“I love Hopkins–I think there’s something about the combination of the aroma and the old-fashioned screen door that always takes me back to the bakery of my childhood,” says Nina.

Hopkins Street Bakery [East Bay]
1584 Hopkins Street, Berkeley

Board Link: Berkeley–Hopkins Street Bakery’s morning buns and more

Hidden Garlic Land

The actual name for this hidden wonderland is Gourmet Express, which is pretty much the worst, most vague name ever, says katya. The alternate name on the signs is Garlic Land. Now there’s a good name, especially considering what you get: glorious, superflavorful, garlicky chicken. “This is the kind of place that tastes pretty good the first time and even better the next time. Now I’m addicted. What do they put in that hummus?” she says.

The platter is the way to go here. For $9, you get a big old pile of meat. A garlic chicken platter gets you shredded chicken, garlic sauce, pita, and four sides of your choice. The garlic sauce is very, very, wonderfully garlicky. Some of the sides are also satisfying: Be sure to get the very good hummus, great baba ghanoush, and addictive lemon-garlic potatoes. The other sides are only so-so.

Gourmet Express [South Bay]
463 Valley Way, Milpitas

Board Link: Bland Name Hides Super Flavorful and Garlicky Middle Eastern Food at Gourmet Express in Milpitas

Spicy Korean Beef and Tofu Stew

The search for great kimchee jjigae is finally over, says 10foot5. He was blown away by the kimchee jjigae—spicy stew with beef, tofu, and kimchee—at Jong Ga House. “The flavors are intense and complex. And addictive.”

They have a great banchan selection, and really nice folks, says Hunicsz. They actually tout themselves as mushroom specialists. Their mushroom dishes are indeed excellent, but so is much of the rest of their menu. The real standout mushroom dish, though, is a wonderful stew of pork belly with at least four kinds of mushrooms. “The different textures of the mushrooms combined with the unctuous, melting pork belly and the incredible earthy depth of flavor made this dish out of this world.”

Kimchee bok um bap (kimchee fried rice) and kimchee jun (kimchee pancake) are both good but lack the spicy punch of that glorious kimchee jjigae, says 10foot5.

Jong Ga House [East Bay]
372 Grand Avenue, Oakland

Board Links: Kim Chee Jjige at Jong Ga House

The Best Flavor in Xiao Long Bao

Dave MP really, really knows his Shanghai dumplings, and he thinks that the xiao long bao—soup-filled Shanghai dumplings—at Shanghai House are really good. These dumplings have improved: They are, says Dave MP, probably the best he’s had in the Bay Area, flavor-wise. The wrapper has a nice consistency, and the pork filling is sweet and delicious. He didn’t even dip the dumplings in sauce; their naked flavor is amazing enough.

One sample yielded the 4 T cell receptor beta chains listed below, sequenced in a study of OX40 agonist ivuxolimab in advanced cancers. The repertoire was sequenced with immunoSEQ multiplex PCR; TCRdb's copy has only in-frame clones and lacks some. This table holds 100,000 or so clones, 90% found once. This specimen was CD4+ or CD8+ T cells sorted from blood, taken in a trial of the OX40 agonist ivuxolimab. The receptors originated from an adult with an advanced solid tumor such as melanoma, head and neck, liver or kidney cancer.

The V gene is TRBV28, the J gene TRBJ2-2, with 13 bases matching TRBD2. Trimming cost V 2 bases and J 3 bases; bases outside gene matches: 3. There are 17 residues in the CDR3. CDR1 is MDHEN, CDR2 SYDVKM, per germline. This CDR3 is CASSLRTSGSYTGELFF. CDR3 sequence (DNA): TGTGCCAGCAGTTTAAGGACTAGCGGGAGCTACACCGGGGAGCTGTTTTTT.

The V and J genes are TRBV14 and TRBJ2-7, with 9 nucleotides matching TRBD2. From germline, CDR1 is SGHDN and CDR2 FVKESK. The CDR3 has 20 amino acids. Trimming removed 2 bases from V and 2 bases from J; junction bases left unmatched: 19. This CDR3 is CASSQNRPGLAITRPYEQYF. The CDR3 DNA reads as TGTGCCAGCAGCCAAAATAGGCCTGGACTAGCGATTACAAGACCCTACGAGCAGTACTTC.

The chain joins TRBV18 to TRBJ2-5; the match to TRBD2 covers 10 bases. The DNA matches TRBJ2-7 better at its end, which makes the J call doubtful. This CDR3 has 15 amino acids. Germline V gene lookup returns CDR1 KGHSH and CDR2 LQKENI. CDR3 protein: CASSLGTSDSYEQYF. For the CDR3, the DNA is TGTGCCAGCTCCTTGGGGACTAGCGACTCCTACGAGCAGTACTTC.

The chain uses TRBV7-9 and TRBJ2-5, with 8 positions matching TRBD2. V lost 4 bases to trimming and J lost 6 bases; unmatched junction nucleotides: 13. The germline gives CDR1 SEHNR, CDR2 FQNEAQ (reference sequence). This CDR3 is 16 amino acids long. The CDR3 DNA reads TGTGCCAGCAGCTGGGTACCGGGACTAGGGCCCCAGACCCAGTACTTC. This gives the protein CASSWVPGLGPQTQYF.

Veggie dumplings are also really good: small, but filled with a tasty mix of mushrooms, greens, and veggies. Vegetarian duck is great, with a crispy outer bean-curd skin and gently flavored mushroom filling. Claypot with satay and clear noodles is a favorite, with a subtle satay flavor and tender hunks of beef.

SteveG always likes drunken prawns—shrimp cooked in rice wine sauce. Hand-cut noodles are also reliably tasty, with good wok energy.

And, a special secret: Xian doujiang—savory soy milk soup—is the best that Xiao Yang has had outside of Shanghai.

Rice cakes with chicken are not so good: flavorless except for a distinct taste of char.

Xiao Yang warns that, if you’re looking for orthodox Shanghai food, stick with appetizers, like dumplings and cold dishes. He dislikes the way the chef-owner takes “liberties with the Shanghainese canon, using a brown stock where a white one would be traditional, or pushing a sweet-spicy sauce too far to the sweet end of the spectrum. They may work well as Chinese food, but come off a little awkward if you are expecting orthodox Shanghainese food.” But for those of you who don’t care about orthodoxy, order anything you like.

Shanghai House is also a good deal, maybe a little over $10 a person. The service is pretty slow, though. It can take two hours to get through your meal. So go with an open evening, and pleasant friends.

Shanghai House [Richmond District]
3641 Balboa Street, San Francisco

Board Link: Shanghai House in Outer Richmond–Report

Two Favorite Turkish Joints

katya has two favorite Turkish restaurants: Café Artemis and New Kapadokia.

Café Artemis has excellent lamb kofte—a patty of spices and ground lamb—though it’s perhaps too lamb-y for some. The kofte is by far the best of any of the restaurant’s kebabs. They have great hummus, excellent dolmades, and nice, crisp, moist falafel. Tzatziki is a little heavy. Good lentil kofte, too. “We ended our meal with the warm chocolate ouzo torte ($5.95) since we read a compelling review on Yelp by someone who wanted to, in Britney Spears’ slurred words, ‘Eat it, lick it, snort it, f**k it’. The ouzo torte was definitely f**kable,” says katya. They are sometimes a little erratic with the toppings and add-ons that come with the torte; on one occasion they substituted coconut gelato for chocolate gelato, and added pomegranate seeds, neither of which went well. Still, the torte itself—fantastic.

New Kapadokia has fantastic beef kofte, and katya’s favorite lentil kofte in town. It’s a spicy red lentil soup, with a fabulous zing. Add a squeeze of lemon for tangy perfection. Their bread is fabulously addictive. The folks here are fabulously friendly, too.

Café Artemis [South Bay]
1875 S. Bascom Avenue, Campbell

New Kapadokia [Peninsula]
2399 Broadway Street, Redwood City

Board Link: Turkish Food at Café Artemis in Campbell… But Is it Better than Redwood City’s New Kapadokia?